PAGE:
I worked with the program for a while this afternoon and accomplished nothing other than disappearing my test manuscript. I am pretty much at the point with it that I think I am probably better off just using Pages. I mean, with Pages, if you start at the most basic level -- choose a blank template -- you at least get a place to write. With Storyist, choose blank and you get an "Images" folder. The program just makes no sense to me.


Obviously, it makes sense to thousands of people, so there must be some basic concepts I do not grasp. I'm not stupid and have been writing with computers since the early '80's, but I never could figure out -- or found any use for -- 90% of what Microsoft Word did either!

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Hi gdmedia,


Point is, you don't have to use all the bells and whistles. I came to Storyist from Word and before that a host of text editing programmes. I don't use most of them and those that i do I've figured out as I need them, or as someone points them out to me!


If you've done step 1, then you should be looking at a basic manuscript that starts out " Chapter 1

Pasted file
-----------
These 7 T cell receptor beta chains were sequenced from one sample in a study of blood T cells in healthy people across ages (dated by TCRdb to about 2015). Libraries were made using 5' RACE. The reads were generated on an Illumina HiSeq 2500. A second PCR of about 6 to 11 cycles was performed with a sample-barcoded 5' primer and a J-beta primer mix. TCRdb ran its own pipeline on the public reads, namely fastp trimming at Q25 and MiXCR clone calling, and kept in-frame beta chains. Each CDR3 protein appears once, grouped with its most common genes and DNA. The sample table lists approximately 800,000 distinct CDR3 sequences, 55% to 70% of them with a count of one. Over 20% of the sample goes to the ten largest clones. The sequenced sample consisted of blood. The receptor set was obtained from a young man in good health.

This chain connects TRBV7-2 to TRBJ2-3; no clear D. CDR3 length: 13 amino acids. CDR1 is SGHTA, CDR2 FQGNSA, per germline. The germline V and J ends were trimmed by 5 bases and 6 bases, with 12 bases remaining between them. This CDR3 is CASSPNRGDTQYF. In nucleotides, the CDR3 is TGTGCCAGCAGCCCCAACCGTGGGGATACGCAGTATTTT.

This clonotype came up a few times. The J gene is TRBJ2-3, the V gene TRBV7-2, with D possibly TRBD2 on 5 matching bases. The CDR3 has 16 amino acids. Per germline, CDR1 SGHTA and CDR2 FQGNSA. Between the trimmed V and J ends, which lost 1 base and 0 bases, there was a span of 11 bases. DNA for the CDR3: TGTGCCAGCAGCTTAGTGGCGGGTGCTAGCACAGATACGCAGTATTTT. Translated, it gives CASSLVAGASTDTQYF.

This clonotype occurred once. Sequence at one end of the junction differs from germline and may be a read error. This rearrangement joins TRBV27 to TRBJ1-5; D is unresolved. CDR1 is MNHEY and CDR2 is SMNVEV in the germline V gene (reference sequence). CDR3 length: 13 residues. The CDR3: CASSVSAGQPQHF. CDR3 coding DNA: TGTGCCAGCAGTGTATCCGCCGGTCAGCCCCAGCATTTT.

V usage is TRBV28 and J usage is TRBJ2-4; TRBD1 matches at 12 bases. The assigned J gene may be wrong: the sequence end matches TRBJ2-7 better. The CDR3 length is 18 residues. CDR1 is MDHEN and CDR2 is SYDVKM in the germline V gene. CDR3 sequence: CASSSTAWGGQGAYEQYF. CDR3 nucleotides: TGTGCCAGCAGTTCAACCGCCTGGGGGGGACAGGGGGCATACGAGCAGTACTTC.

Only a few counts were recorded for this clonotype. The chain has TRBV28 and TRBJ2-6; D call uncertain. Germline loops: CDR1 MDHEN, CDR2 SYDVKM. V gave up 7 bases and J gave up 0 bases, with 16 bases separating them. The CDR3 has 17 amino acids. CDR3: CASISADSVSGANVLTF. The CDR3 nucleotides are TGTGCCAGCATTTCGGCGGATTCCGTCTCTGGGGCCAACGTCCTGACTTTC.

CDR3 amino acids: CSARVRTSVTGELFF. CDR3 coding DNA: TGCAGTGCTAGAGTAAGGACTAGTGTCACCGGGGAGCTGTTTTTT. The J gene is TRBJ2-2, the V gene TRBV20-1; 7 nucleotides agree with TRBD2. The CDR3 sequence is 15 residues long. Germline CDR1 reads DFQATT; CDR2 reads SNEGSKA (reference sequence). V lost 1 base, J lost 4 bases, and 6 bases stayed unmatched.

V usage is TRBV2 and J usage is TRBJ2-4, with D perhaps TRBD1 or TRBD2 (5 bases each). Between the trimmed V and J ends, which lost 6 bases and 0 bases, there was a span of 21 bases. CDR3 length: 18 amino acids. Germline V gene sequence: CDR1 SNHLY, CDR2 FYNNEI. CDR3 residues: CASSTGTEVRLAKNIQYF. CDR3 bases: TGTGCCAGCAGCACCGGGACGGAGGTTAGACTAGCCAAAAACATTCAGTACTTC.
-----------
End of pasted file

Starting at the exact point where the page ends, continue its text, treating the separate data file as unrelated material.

This is the first section of the first chapter of your manuscript. If you are eager to start writing, simply select this placeholder text and start typing: The journey of a thousand (or a hundred thousand) words begins with a single keystroke."

You can just delete this text (once you've read it) and start writing. Already one step up from Pages,
If not, do you see the Project View in the left hand column (if not, click on the top left icon, below the 3 coloured dots)? This is essentially the file manager for the project, and you can select what appears in the main window / view by clicking around.
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Sorry I was unclear. You drag characters, etc., from the Project View--the list on the left, as Nick indicates--to the Collage.